Data_Sheet_1_Host Adaptive Immune Status Regulates Expression of the Schistosome AMP-Activated Protein Kinase.pdf

2018-11-21T16:54:15Z (GMT) by Kasandra S. Hunter Stephen J. Davies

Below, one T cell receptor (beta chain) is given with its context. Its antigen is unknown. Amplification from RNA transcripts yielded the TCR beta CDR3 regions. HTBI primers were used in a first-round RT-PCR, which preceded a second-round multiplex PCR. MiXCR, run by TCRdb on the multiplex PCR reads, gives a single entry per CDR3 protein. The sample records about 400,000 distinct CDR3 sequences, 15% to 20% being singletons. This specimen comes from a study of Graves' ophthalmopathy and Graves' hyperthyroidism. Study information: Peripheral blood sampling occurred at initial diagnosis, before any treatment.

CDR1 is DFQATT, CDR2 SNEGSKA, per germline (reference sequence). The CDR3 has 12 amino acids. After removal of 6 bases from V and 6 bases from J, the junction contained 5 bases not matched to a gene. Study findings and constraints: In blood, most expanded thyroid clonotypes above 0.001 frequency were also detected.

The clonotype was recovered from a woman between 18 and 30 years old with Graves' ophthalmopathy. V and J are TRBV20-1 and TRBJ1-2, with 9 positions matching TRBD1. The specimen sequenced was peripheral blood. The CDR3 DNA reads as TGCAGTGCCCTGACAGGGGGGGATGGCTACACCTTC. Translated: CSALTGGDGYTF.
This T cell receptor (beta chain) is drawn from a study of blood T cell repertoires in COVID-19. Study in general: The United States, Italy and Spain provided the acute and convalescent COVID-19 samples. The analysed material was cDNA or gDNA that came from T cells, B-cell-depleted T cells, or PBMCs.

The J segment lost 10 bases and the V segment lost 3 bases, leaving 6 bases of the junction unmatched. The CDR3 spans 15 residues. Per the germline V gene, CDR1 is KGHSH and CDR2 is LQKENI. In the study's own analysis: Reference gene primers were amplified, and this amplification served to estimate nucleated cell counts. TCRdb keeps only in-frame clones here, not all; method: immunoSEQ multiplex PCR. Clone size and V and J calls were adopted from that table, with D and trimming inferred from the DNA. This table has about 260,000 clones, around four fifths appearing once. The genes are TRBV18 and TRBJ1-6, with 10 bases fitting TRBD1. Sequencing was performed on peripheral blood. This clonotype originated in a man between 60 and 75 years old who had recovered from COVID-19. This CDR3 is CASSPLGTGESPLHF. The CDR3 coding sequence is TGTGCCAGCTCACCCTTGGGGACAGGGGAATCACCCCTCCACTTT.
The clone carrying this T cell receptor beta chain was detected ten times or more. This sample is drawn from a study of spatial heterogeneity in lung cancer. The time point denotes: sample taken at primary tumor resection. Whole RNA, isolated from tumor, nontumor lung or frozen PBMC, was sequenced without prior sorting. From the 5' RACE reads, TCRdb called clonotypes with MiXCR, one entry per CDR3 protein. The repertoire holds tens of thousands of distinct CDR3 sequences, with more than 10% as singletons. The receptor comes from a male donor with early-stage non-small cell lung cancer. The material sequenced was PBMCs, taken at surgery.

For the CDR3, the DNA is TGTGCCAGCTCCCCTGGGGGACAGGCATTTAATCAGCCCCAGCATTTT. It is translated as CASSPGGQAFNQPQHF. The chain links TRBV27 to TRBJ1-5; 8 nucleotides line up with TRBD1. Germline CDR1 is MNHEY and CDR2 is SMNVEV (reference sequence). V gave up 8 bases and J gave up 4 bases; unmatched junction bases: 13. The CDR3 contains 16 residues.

Schistosomes exhibit profound developmental adaptations in response to the immune status of their mammalian host, including significant attenuation of parasite growth, development and reproduction in response to deficits in host adaptive immunity. These observations led us to hypothesize that schistosomes regulate the utilization of energy resources in response to immunological conditions within the host. To test this hypothesis, we identified and characterized the Schistosoma mansoni AMP-activated protein kinase (AMPK), a heterotrimeric enzyme complex that is central to regulating energy metabolism at the cellular and organismal level in eukaryotes. We show that expression of the catalytic α subunit is developmentally regulated during the parasite life cycle, with peak expression occurring in adult worms. However, the protein is present and phosphorylated in all life cycle stages examined, suggesting a need for active regulation of energy resources throughout the life cycle. In contrast, transcription of the AMPK α gene is down-regulated in cercariae and schistosomula, suggesting that the protein in these life cycle stages is pre-synthesized in the sporocyst and that expression must be re-initiated once inside the mammalian host. We also show that schistosome AMPK α activity in adult worms is sensitive to changes in the parasite's environment, suggesting a mechanism by which schistosome metabolism may be responsive to host immune factors. Finally, we show that AMPK α expression is significantly down-regulated in parasites isolated from immunodeficient mice, suggesting that modulation of parasite energy metabolism may contribute to the attenuation of schistosome growth and reproduction in immunodeficient hosts. These findings provide insights into the molecular interactions between schistosomes and their vertebrate hosts and suggest that parasite energy metabolism may represent a novel target for anti-schistosome interventions.